I LPGSZMHAEOQKVXRFYBUTNICJDW G Y 1
II SLVGBTFXJQOHEWIRZYAMKPCNDU M E 1
III CJGDPSHKTURAWZXFMYNQOBVLIE V N 1
UKW IMETCGFRAYSQBZXWLHKDVUPOJN      

 
Instruction booklet
Operating instruction for the Enigma are very difficult to find. This is partly caused by the fact that the machine is extremely easy to operate, whilst most users (e.g. the German Army) developed their own operating procedures. In many cases the instructions where no more that a few typed A4 pages, such as with the Enigma A28 Zählwerksmaschine (see: download).
 
For the common commercial machines, however, a small 20-page booklet with a clear description and simple operating instructions was released. It was also used as a brochure.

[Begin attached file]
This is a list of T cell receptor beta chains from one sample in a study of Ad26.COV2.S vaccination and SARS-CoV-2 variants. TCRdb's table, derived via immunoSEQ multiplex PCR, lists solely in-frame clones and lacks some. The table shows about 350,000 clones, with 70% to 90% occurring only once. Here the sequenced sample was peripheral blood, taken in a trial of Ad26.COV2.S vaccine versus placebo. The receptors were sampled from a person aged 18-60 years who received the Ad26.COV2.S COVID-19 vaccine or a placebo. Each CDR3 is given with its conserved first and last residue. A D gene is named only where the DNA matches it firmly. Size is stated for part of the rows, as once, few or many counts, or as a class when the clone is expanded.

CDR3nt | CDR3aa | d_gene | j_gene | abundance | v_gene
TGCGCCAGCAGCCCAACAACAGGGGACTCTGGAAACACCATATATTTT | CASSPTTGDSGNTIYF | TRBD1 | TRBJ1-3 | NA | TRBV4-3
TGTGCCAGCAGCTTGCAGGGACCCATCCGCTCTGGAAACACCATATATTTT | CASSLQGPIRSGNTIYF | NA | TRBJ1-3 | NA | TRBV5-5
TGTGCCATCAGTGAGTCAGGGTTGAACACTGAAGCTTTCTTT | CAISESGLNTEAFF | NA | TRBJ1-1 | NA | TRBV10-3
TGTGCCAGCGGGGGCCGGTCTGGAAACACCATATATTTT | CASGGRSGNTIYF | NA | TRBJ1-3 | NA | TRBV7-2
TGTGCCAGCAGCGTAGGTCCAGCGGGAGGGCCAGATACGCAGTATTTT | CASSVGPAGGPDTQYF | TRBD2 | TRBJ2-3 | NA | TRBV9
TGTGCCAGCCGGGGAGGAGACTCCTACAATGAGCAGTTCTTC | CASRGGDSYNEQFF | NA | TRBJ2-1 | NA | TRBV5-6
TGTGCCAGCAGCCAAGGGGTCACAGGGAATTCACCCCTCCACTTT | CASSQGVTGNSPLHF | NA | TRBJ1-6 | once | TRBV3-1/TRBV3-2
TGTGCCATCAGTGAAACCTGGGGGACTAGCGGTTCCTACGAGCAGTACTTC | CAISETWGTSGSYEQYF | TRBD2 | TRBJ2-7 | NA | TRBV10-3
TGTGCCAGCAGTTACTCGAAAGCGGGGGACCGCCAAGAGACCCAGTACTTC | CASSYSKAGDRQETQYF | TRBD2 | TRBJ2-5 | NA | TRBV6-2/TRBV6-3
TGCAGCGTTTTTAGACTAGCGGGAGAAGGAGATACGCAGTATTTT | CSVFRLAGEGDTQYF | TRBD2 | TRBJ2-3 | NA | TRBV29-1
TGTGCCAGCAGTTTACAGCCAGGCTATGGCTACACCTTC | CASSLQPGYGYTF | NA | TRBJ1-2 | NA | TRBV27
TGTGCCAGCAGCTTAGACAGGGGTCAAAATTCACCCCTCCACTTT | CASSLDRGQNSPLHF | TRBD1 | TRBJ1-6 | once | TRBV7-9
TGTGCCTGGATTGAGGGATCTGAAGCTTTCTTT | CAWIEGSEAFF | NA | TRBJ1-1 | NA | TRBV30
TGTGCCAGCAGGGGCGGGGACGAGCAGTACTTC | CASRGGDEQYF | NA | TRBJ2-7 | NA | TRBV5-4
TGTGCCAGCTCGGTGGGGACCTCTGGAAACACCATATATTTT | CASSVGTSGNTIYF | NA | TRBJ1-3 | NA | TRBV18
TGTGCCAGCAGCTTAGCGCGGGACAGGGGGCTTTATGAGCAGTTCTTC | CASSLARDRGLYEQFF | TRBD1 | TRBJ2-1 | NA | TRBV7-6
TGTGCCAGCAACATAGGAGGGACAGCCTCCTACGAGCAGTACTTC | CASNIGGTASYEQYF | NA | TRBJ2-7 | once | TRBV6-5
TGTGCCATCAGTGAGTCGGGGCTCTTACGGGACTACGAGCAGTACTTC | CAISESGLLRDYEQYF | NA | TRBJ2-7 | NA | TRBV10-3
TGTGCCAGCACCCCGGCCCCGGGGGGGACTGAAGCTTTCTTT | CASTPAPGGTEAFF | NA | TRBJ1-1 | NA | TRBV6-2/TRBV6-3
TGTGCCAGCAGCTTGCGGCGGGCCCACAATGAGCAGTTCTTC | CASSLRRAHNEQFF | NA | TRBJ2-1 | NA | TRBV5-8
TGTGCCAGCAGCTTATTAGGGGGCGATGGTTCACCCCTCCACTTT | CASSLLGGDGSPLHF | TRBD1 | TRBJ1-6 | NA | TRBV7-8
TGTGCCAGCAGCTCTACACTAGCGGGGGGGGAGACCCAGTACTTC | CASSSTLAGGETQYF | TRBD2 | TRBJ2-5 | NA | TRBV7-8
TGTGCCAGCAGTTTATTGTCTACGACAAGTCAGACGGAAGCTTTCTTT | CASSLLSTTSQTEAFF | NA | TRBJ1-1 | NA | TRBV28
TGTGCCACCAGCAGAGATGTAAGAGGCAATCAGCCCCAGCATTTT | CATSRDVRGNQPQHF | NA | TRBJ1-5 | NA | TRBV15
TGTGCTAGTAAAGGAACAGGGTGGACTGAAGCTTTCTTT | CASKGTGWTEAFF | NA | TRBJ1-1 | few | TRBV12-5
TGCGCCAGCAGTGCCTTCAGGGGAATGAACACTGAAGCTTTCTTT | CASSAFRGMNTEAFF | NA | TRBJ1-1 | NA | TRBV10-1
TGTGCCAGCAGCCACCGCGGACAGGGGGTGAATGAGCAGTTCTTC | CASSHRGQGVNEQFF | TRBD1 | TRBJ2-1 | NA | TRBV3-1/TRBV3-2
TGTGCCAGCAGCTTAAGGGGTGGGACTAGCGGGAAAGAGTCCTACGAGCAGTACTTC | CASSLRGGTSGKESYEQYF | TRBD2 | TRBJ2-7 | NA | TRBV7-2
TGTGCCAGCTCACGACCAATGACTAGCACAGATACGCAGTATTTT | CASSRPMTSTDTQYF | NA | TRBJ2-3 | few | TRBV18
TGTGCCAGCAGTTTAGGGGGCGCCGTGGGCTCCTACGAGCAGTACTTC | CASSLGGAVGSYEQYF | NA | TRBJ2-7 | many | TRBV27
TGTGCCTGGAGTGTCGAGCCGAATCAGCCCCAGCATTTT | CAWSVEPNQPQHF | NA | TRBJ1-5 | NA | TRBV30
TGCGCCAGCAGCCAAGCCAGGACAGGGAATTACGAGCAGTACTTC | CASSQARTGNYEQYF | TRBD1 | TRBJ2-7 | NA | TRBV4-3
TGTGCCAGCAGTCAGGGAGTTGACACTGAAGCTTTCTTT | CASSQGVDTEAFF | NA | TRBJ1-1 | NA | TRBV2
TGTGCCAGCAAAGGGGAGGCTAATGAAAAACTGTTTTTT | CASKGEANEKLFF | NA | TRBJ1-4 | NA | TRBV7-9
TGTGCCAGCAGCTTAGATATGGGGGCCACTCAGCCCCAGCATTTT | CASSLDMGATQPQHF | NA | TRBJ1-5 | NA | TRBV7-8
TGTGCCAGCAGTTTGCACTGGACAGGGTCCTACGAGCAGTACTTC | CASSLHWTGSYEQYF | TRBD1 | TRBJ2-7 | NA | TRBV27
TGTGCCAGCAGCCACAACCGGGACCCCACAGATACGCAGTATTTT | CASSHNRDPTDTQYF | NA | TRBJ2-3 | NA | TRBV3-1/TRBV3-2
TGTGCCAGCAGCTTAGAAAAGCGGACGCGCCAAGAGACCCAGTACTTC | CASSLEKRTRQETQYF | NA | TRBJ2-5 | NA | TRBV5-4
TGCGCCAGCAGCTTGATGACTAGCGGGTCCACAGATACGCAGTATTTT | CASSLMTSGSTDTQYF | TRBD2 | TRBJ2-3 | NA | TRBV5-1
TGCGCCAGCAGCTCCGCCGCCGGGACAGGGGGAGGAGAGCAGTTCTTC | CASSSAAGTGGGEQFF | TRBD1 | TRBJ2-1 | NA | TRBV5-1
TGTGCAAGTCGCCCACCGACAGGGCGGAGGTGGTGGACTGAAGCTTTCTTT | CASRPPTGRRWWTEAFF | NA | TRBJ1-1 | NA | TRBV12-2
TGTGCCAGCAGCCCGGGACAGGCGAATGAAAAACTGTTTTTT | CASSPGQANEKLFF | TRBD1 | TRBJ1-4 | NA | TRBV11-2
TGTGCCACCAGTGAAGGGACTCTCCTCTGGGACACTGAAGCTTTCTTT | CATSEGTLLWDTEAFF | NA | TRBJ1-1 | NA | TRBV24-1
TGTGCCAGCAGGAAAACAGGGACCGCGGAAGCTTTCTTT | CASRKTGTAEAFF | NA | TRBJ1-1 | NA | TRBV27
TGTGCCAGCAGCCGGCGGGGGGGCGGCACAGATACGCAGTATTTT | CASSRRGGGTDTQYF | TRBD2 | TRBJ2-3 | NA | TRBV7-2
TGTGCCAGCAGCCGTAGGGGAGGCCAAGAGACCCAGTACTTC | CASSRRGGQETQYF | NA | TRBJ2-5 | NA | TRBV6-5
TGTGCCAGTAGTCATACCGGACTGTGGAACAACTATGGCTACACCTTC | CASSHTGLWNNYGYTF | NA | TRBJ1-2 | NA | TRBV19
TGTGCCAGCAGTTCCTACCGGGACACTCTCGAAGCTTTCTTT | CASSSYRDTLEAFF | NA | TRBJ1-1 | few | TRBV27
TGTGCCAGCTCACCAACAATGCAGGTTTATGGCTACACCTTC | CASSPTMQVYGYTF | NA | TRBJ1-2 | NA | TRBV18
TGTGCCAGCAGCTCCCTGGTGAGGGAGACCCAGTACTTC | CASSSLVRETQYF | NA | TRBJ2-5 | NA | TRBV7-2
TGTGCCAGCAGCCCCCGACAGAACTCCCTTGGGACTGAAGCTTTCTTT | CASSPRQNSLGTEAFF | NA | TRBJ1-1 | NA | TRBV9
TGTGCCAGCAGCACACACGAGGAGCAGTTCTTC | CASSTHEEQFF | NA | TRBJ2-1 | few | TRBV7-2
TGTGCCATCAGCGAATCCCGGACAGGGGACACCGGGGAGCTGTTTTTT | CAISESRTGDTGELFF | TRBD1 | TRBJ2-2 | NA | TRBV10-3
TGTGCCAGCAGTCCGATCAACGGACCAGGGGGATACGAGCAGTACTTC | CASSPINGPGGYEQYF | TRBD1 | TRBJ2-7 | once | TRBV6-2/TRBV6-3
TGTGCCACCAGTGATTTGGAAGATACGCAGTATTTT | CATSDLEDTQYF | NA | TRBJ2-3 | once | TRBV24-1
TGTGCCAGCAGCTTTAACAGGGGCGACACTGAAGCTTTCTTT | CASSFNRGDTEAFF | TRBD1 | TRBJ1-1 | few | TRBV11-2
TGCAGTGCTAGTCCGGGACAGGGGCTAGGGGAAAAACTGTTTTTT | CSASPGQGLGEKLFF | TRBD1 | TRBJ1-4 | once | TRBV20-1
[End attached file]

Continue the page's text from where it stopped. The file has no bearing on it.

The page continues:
The image on the right shows such a booklet. The first page shows a picture of a commercial Enigma machine, plus the name and address of the manufacturer Chiffriermaschinen AG in Berlin. The book in the images is aged somewhat by moist after all these years, but is otherwise in excellent condition. Instruction booklets like this one are an extremely rare find.
  

The front cover of the booklet shows the serial number of the machine that it was issued with, written with a red pencil, in the top right. In this case, it exhibits serial number A833, which is in the same range as the Enigma machine (A818) shown above.
 
Cover of the Enigma instruction booklet The somewhat embossed title Page one of the booklet Page one of the instruction booklet Close-up of the Enigma machine shown on the first page

 
Descendants of the Enigma D